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Vacation Journal Days 2 & 3 – Nature’s Canvas: The breathtaking experience of seeing evidence of the Earth’s processes

The amazing view from Yosemite’s Glacier Point: Half Dome

I admit it.  I love geology.  So much that I’ve been known to pull over on the highway just to take a picture of an unusual rock formation or vibrant striations in the the roadsides that have been cut through mountains.  These things are constant reminders to me that the earth is a living, breathing, growing, heaving, and moving planet and that I am only privileged to exist on its surface.  Because of this, traveling to a national park like Yosemite in California is truly an awe-inspiring event for me.

In Yosemite there are two big “star attractions.”  One is the amazing Half-Dome (pictured above); and the other is El Capitan.

As I stand before these enormous creations of nature’s canvass I am swept away by the idea of how they came to be.  Tectonic plates that crashed together, uplifting mountains high into the heavens.  Layers of dirt, stone, fossils, and minerals, that were laid upon the formations and created by heat and pressure within their layers exposing stark striations of color and texture.  Glaciers that covered the tops and centers of these formations and then receded to leave a U-shaped valley in their wake.  Water and air processes that both smoothed and scratched the surfaces of hard rock such as Half-Dome only to be frozen and thawed under a glacier, cracking off in one smooth section and crashing to the earth, or breaking off and crumbling into massive rockslides, leaving enormous boulders to roll down river beds where their edges would become smooth and rounded.

As I sit here feeling amazed, yet quite insignificant in the grand scale of things, I am grateful for this opportunity to experience some of nature’s most spectacular creations.  You can read about the geologic history of Yosemite at this link (h/t to myiq2xu) and at this link.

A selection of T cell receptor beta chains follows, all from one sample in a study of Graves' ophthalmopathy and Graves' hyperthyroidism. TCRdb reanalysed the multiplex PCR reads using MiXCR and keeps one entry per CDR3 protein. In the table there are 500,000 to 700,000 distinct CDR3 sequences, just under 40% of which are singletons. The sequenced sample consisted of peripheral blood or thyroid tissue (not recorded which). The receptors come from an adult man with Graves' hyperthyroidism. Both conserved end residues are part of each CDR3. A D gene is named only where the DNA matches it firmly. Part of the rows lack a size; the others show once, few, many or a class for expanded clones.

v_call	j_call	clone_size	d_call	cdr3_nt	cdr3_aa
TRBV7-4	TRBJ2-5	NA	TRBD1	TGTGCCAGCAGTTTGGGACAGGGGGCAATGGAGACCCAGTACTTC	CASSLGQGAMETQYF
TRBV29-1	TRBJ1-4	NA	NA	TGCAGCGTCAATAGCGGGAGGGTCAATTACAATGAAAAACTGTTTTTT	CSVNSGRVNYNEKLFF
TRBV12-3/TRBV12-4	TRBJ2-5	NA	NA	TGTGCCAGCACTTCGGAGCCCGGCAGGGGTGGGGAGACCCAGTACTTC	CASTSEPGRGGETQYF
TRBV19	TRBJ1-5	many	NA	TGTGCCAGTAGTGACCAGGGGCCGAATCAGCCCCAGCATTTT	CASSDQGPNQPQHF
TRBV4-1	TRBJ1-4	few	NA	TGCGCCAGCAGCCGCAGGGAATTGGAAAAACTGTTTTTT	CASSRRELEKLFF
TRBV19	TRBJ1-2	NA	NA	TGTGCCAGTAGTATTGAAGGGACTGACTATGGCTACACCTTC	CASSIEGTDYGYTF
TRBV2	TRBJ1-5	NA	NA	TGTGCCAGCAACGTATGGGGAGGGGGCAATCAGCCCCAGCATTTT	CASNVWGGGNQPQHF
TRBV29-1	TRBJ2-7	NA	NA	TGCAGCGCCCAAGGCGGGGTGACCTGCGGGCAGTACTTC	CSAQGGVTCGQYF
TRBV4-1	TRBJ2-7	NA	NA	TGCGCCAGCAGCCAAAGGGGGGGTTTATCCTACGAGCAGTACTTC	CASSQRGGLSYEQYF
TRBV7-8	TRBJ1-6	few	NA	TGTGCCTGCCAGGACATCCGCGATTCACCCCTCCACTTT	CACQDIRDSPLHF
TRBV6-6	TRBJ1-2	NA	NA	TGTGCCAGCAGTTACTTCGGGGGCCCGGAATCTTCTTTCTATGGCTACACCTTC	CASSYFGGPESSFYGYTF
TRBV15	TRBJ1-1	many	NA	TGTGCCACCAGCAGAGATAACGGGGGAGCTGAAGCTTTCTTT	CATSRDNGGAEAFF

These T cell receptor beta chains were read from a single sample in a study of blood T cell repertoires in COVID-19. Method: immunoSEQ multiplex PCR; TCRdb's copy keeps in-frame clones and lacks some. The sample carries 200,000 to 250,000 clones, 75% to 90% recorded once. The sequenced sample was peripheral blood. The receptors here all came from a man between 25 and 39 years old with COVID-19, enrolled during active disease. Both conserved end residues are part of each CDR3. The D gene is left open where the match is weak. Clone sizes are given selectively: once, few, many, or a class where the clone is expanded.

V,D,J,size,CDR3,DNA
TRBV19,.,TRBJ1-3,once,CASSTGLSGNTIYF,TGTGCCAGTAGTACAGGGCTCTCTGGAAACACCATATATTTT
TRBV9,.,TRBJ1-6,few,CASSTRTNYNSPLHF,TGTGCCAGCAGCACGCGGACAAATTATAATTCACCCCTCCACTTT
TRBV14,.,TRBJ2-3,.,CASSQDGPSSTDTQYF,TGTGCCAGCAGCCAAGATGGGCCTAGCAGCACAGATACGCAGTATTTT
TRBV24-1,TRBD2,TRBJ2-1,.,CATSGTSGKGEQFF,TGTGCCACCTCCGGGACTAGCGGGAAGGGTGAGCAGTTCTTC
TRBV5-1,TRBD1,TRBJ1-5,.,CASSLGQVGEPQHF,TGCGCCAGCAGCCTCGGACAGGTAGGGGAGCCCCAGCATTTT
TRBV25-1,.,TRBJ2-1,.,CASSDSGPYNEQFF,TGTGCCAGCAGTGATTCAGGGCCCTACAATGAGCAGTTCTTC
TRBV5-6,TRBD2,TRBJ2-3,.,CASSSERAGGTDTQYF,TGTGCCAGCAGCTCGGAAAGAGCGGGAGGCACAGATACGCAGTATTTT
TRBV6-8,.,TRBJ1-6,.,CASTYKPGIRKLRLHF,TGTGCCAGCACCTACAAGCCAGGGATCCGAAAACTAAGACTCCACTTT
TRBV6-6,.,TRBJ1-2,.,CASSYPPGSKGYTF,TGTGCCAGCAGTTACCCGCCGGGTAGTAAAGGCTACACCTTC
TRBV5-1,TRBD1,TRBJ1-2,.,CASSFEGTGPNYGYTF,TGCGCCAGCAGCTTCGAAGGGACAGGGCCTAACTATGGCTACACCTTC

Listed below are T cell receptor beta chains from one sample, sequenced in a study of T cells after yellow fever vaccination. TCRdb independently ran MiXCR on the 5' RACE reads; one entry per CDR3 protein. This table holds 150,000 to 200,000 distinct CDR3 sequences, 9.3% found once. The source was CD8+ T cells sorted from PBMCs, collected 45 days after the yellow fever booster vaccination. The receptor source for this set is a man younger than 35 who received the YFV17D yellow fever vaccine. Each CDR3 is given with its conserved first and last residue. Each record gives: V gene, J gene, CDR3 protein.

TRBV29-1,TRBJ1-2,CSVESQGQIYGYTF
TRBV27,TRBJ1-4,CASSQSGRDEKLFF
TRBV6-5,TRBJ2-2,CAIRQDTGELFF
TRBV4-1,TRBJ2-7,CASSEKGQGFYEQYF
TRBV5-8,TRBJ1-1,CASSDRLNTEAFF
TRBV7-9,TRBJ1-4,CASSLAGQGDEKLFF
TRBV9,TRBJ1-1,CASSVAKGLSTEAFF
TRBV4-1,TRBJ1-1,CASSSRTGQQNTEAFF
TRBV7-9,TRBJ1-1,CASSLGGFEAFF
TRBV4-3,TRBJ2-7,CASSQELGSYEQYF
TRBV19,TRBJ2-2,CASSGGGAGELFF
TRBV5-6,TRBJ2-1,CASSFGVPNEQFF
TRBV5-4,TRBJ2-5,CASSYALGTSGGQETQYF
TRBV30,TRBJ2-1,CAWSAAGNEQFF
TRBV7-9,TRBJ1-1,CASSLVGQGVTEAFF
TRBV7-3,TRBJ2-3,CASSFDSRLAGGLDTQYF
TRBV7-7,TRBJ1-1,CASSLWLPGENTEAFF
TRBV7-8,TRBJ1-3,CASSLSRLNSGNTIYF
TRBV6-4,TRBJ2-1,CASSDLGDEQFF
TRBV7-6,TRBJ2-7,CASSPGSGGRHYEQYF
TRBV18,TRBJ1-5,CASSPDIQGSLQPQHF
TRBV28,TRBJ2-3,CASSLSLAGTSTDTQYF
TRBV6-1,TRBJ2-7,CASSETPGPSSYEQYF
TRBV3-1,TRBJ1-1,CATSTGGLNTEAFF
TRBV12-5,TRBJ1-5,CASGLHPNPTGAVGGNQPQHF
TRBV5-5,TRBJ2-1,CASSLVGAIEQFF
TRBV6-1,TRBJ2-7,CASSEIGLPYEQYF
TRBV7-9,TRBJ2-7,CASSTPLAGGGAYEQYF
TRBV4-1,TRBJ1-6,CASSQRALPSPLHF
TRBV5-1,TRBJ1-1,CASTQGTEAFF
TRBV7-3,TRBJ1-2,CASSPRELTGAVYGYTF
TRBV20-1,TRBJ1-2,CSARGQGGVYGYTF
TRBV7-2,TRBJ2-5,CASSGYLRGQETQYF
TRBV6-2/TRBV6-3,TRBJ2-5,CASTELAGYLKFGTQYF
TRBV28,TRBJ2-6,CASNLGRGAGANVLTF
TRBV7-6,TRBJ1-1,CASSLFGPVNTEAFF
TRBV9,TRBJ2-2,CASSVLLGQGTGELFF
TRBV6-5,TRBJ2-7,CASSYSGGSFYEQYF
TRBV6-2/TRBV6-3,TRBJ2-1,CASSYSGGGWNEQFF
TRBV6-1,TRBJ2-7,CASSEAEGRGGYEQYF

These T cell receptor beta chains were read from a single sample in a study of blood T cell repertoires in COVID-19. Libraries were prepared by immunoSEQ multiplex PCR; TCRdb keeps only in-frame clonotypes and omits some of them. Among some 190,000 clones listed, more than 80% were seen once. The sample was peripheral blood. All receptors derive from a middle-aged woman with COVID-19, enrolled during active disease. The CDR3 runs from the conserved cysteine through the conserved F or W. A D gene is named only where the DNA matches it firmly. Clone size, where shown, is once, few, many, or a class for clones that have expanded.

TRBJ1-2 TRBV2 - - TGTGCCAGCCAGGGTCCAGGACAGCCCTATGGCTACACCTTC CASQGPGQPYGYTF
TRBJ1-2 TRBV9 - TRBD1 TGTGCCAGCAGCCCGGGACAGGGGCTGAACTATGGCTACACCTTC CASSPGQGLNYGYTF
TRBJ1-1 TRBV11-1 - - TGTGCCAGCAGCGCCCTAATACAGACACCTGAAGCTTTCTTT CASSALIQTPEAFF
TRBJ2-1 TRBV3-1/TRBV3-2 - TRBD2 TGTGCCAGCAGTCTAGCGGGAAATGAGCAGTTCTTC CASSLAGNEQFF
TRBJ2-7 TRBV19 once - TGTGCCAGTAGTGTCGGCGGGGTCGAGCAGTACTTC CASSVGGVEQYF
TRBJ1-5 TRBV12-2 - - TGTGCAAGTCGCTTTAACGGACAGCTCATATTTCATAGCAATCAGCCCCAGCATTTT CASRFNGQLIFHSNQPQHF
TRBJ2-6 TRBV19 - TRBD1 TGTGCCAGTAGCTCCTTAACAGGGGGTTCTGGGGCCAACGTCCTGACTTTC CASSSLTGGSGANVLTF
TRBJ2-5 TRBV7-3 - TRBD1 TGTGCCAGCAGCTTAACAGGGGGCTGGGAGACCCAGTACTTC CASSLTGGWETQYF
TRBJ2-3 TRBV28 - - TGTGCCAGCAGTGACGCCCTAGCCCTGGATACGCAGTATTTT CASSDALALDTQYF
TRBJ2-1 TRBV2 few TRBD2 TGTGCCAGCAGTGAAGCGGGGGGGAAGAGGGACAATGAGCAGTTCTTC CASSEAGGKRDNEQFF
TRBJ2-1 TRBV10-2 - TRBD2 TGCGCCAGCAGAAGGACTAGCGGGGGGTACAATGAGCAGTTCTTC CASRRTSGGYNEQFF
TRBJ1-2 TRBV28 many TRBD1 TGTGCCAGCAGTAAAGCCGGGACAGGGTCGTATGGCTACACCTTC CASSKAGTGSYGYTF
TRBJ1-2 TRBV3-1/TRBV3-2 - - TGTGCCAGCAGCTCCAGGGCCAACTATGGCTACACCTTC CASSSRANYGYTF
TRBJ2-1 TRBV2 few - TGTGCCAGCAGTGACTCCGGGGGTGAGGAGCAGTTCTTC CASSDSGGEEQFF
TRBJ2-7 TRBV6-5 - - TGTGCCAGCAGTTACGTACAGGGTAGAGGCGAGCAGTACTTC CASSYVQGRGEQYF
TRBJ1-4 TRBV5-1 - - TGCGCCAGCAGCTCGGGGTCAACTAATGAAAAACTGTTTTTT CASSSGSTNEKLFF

Today we’re relaxing for the early part of the day and then visiting Yosemite for the sundown experience.  Tomorrow we’re headed off to Napa Valley for some wine and some more wine.

Happy Saturday Everyone!

71 Responses

  1. Wonderful Pictures! Really breathtaking! Thanks for sharing these SOD. All you need is a trip to one of our glorious national parks to realize how urgent it is to save our planet and all of the beings who inhabit it.

    • Yes. You really get a sense of stewardship for the planet. Thank God they had the foresight to set these areas aside. I hope they never give in to the greedy money changers who’d like to “harvest” the natural resources.

      I learned something interesting about the Redwoods in that the wood is so delicate and brittle that the resource pillagers found them to be useless. Therefore their delicate nature is what saves them from destruction.

      • We can thank Teddy Roosevelt for the vast majority of the land set aside in perpetuity for our enjoyment, and most of all , for its preservation. TR almost singlehandedly saved these gorgeous reminders of the spectacularity of our natural environment from the depredations of private ownership and exploitation . For some of us, the great outdoors is our only place of worship. So thank you TR, wherever you are.

  2. SoD,

    Awe inspiring.

    “A thing is right to the extent that it upholds the beauty, stability, and integrity of the land. It is wrong to the extent it does otherwise.”

    (paraphrase from memory of Aldo Leopold from A Sand County Almanac”)


  3. SoD
    Doesn’t it just take your breath away? Sometimes we need to just remember the beauty in this country of all kinds.
    I am so glad you are enjoying yourselves. Have fun. You take great pictures and thank you for sharing them.



  4. you have thrown the gauntlet, madam. I will have satisfaction! You just wait until I get to Maui on the 18th and go to the big island to see the volcanos.